Agree on economic action
Coronavirus is wreaking havoc on a previously strong economy with workers and small businesses caught in the crossfire. Jobless claims are expected to top two and a half million in one week as a result of the economic shock from coronavirus. Every major economic forecast is predicting some type of national recession.
West Virginia must take action to save jobs, support small businesses, and sustain our people through these uncertain and treacherous times.
First, we’ve got to recognize that a pandemic-induced economic crisis is just about as “rainy” as things can get. The state’s Rainy Day Fund has over $850 million in it with easy access to about $150 million. The middle of an economic crisis is not the time to be raising taxes, laying people off, or cutting to the bone. The Rainy Day Fund needs to be the key funding mechanism for an economic response to coronavirus.
We have got to get help to our small businesses. In “How To Rescue Main Street From Coronavirus Before It’s Too Late,” economists Adam Ozimek and John Lettieri lay out what this kind of approach would look like. Zero-interest refinancing for businesses that are in trouble would help get them through this crisis and put them in a better long-term position to grow once the virus has passed.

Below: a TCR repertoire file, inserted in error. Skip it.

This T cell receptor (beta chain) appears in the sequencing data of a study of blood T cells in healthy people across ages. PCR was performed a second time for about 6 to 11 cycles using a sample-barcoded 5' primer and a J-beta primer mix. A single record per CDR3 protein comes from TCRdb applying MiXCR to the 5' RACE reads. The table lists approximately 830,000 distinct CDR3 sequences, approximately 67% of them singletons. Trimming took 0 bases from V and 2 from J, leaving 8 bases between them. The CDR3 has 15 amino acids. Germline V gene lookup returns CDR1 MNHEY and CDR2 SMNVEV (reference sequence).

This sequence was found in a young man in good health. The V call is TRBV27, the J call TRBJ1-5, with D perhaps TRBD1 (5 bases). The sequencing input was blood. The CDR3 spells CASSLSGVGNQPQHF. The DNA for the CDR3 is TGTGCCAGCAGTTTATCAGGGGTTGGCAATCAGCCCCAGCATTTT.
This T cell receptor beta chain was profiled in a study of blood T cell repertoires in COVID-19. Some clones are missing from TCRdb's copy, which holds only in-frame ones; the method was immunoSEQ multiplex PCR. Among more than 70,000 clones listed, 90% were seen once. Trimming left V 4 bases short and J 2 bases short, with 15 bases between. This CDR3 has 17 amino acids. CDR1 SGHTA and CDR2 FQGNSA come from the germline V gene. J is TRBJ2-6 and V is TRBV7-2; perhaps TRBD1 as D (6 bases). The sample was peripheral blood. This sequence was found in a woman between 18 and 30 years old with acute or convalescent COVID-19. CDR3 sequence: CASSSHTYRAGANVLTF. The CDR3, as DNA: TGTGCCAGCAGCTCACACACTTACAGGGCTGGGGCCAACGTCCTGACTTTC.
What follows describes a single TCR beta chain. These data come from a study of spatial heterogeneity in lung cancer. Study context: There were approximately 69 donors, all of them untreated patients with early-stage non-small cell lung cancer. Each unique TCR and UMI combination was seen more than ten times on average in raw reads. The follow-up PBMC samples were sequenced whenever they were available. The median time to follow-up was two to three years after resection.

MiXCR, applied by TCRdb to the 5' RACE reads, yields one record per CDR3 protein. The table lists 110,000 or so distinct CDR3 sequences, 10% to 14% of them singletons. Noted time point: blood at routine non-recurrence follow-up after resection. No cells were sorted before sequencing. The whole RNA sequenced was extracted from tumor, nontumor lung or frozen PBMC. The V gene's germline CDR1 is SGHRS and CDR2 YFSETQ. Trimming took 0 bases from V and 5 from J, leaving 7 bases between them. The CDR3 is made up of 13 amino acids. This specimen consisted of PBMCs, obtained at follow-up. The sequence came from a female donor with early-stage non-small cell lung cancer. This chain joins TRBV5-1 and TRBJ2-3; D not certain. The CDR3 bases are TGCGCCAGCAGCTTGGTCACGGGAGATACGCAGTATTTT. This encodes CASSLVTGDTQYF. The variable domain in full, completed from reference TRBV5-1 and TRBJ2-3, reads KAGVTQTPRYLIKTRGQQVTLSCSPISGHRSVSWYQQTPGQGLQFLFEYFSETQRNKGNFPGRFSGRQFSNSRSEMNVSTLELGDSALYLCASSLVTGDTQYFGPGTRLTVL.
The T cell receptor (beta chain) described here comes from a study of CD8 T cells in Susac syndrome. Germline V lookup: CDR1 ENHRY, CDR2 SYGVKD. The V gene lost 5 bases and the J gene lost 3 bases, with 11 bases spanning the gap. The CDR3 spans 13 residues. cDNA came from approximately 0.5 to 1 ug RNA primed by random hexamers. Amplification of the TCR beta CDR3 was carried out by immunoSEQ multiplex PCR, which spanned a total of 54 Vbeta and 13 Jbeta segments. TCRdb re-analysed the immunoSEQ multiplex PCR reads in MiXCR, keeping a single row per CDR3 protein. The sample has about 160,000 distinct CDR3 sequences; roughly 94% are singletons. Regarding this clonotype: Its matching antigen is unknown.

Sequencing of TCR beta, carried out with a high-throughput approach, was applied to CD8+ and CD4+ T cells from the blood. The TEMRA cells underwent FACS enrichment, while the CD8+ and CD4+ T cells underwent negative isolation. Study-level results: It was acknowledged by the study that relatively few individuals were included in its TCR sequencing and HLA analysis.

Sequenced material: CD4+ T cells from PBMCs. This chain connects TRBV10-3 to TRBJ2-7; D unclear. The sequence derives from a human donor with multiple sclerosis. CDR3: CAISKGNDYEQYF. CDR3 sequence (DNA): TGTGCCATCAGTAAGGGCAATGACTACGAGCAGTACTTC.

If we lose our small businesses, any economic recovery will benefit only a select few major companies (Amazon, Apple, etc.). Without local business, we won’t be able to rebuild our local economy.
Unemployment insurance has got to work when people need it most. Any state economic response to coronavirus must guarantee that the Unemployment Trust Fund won’t be allowed to go bust. People who have lost their jobs through no fault of their own can’t be forced into foreclosure, putting off bills, foregoing medications, and cutting back on essentials because the state failed to make the necessary commitment to the unemployed.
Even if you disagree with both points I’m making here, one thing is absolutely certain: nothing can happen without a special session of the Legislature. Whether it’s the Governor or legislative leaders, our elected officials need to be agreeing on a course of action and then pass it as quickly as possible.
People are hurting now. More people are going to be hurting. Putting the interests of the people first, and doing it quickly, has never been more important.